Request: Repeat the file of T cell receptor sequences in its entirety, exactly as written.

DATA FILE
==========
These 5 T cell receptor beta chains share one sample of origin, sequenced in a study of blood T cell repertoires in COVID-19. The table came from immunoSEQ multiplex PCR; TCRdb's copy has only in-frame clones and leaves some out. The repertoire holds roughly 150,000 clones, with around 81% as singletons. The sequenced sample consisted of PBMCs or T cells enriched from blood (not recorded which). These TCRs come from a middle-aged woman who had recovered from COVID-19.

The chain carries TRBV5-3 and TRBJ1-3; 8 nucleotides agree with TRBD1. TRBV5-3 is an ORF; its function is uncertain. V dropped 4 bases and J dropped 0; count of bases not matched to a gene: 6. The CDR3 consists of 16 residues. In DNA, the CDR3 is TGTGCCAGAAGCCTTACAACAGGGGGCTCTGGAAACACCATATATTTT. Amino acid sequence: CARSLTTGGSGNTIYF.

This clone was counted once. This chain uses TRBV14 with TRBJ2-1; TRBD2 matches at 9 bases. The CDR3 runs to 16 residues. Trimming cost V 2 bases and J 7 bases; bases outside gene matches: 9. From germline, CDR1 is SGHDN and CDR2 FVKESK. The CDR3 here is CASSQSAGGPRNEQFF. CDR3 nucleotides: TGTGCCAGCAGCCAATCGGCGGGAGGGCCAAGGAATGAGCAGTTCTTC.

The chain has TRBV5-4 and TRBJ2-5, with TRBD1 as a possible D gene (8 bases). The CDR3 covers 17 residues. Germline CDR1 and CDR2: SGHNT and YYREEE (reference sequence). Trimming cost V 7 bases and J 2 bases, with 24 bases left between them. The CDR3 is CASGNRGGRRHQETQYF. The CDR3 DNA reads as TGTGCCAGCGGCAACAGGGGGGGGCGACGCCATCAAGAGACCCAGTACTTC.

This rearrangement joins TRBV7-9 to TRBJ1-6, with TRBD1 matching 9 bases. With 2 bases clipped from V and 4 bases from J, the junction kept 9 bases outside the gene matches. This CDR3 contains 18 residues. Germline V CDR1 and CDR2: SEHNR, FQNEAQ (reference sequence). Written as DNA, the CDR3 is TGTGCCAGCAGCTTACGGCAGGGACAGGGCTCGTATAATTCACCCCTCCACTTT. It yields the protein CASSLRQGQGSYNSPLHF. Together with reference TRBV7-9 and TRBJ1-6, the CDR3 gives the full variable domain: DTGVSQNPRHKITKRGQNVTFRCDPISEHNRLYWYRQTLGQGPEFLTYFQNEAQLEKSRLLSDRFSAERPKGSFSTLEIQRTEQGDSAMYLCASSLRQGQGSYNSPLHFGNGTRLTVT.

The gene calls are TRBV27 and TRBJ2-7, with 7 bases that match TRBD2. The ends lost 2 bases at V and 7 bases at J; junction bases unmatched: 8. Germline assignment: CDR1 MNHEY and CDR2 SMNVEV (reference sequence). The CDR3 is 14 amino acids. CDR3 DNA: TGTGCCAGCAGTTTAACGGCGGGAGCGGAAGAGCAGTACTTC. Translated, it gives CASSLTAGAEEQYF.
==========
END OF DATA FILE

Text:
These 5 T cell receptor beta chains share one sample of origin, sequenced in a study of blood T cell repertoires in COVID-19. The table came from immunoSEQ multiplex PCR; TCRdb's copy has only in-frame clones and leaves some out. The repertoire holds roughly 150,000 clones, with around 81% as singletons. The sequenced sample consisted of PBMCs or T cells enriched from blood (not recorded which). These TCRs come from a middle-aged woman who had recovered from COVID-19.

The chain carries TRBV5-3 and TRBJ1-3; 8 nucleotides agree with TRBD1. TRBV5-3 is an ORF; its function is uncertain. V dropped 4 bases and J dropped 0; count of bases not matched to a gene: 6. The CDR3 consists of 16 residues. In DNA, the CDR3 is TGTGCCAGAAGCCTTACAACAGGGGGCTCTGGAAACACCATATATTTT. Amino acid sequence: CARSLTTGGSGNTIYF.

This clone was counted once. This chain uses TRBV14 with TRBJ2-1; TRBD2 matches at 9 bases. The CDR3 runs to 16 residues. Trimming cost V 2 bases and J 7 bases; bases outside gene matches: 9. From germline, CDR1 is SGHDN and CDR2 FVKESK. The CDR3 here is CASSQSAGGPRNEQFF. CDR3 nucleotides: TGTGCCAGCAGCCAATCGGCGGGAGGGCCAAGGAATGAGCAGTTCTTC.

The chain has TRBV5-4 and TRBJ2-5, with TRBD1 as a possible D gene (8 bases). The CDR3 covers 17 residues. Germline CDR1 and CDR2: SGHNT and YYREEE (reference sequence). Trimming cost V 7 bases and J 2 bases, with 24 bases left between them. The CDR3 is CASGNRGGRRHQETQYF. The CDR3 DNA reads as TGTGCCAGCGGCAACAGGGGGGGGCGACGCCATCAAGAGACCCAGTACTTC.

This rearrangement joins TRBV7-9 to TRBJ1-6, with TRBD1 matching 9 bases. With 2 bases clipped from V and 4 bases from J, the junction kept 9 bases outside the gene matches. This CDR3 contains 18 residues. Germline V CDR1 and CDR2: SEHNR, FQNEAQ (reference sequence). Written as DNA, the CDR3 is TGTGCCAGCAGCTTACGGCAGGGACAGGGCTCGTATAATTCACCCCTCCACTTT. It yields the protein CASSLRQGQGSYNSPLHF. Together with reference TRBV7-9 and TRBJ1-6, the CDR3 gives the full variable domain: DTGVSQNPRHKITKRGQNVTFRCDPISEHNRLYWYRQTLGQGPEFLTYFQNEAQLEKSRLLSDRFSAERPKGSFSTLEIQRTEQGDSAMYLCASSLRQGQGSYNSPLHFGNGTRLTVT.

The gene calls are TRBV27 and TRBJ2-7, with 7 bases that match TRBD2. The ends lost 2 bases at V and 7 bases at J; junction bases unmatched: 8. Germline assignment: CDR1 MNHEY and CDR2 SMNVEV (reference sequence). The CDR3 is 14 amino acids. CDR3 DNA: TGTGCCAGCAGTTTAACGGCGGGAGCGGAAGAGCAGTACTTC. Translated, it gives CASSLTAGAEEQYF.